In short, it just keeps getting better and better. Astronomy is far more than looking at stars. From its beginnings, to be an astronomy site, the David Dunlap Observatory has been about the engineering, electrical and mechanical skills to build and maintain the telescope. It’s been about physics and chemistry to run spectrographic analysis of starlight to figure out how stars are made, and to understand atmospheric effects. It’s been about math to understand, track and predict the courses of the stars. It’s been about radio –for astronomy, and for communicating with other observatories around the world back in the days when a short long distance call could double your phone bill. It’s been about increasing understanding and knowledge through study and training of the next generation. I like to think that it’s in that spirit that, after co-operating on a couple of events and helping each other out, that ylab was invited to kick off the maker space in a small room in the basement of the DDO. The technology and education we’re working with has different labels – robotics, ham radio, maker stuff. But it’s all fundamental to the operation of a major astronomy facility. There are never enough volunteers to accomplish all the goals, but this way the DDO gets a few more to join the existing ones who are so technically adept. ylab has only been in there a short time, but we’ve been able to help out in a few different ways. We’ve written about some of them. In a recent example, we’ve brought in oscilloscopes and other gear for restoring the DDO library’s old tube radio. Ancient test gear that to an untrained eye may look obsolete, but is phenomenal for education and maintaining an 80 year-old telescope with unique mechanicals, 120V DC electricals. We’re hoping to do a lot more. So what’s next? A lot of great people at the City of Richmond Hill and the groups involved are committed ensuring the facility meets all of its original founders’ astronomy, science, engineering and educational objectives. As a member of the RASC-Toronto Centre, a board member of ylab, an active participant in maker nights in the DDO, and someone who’s worked with Richmond Hill Economic Development, I’m in contact with a lot of people, and I hear a lot of things. The message I’m receiving from everyone I’ve talked to is clear: ylab should keep doing what it’s doing. It’s good for the community. It’s good for the DDO. I don’t know how the dust will settle. As the process unfolds, ylab may evolve into a different form, just as is happening now with the DDO’s operations. We’re moving full steam ahead on our DDO Sept 10 maker day, and other things we’re planning. We’re working more events and cool things. We’re reaching out to more community groups. And we’re willing to help in any way we can. I’m looking forward to an even brighter future for the David Dunlap Observatory. RJ Juneau, instigator, ylab.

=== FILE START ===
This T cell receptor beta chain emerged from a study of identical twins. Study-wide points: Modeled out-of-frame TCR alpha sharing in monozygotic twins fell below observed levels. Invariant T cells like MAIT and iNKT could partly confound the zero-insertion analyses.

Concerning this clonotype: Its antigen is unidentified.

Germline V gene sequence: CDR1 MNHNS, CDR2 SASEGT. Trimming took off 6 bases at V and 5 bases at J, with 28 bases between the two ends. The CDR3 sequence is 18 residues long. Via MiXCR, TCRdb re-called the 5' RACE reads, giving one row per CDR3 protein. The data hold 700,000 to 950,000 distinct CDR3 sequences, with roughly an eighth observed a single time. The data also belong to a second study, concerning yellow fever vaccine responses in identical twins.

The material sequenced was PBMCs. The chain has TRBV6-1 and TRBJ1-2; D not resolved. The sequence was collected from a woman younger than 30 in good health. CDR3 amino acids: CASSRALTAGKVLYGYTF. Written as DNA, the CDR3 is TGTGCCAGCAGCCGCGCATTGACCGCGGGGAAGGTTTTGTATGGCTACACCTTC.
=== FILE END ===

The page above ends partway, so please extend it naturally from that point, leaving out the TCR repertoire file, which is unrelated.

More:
Apparitions at ylab’s home at the David Dunlap Observatory are normally of the celestial variety – like the annual Perseid Meteor Shower event, coming up on August 11. Then there’s the odd maker and project appearing at our door, but we’re not as surprised as we used to be at those. Well, most of the time. Emphasis on “odd”. In the past couple of weeks, there have been numerous sighting of zombie-like creatures, sometimes alone, sometimes in groups, wandering the grounds.  Oblivious to the world around them. Mesmerised by little screens held in front of their faces. Like geo-cachers on crack. If you listen quietly, you can hear them utter the same mantra: “poh-kay-mohn” . But strangest of all was this thing on the side of the DDO’s long, spooky driveway last night.
DDO Apparition

DDO Apparition. We didn’t put it there. Honest. We’re as puzzled as you are.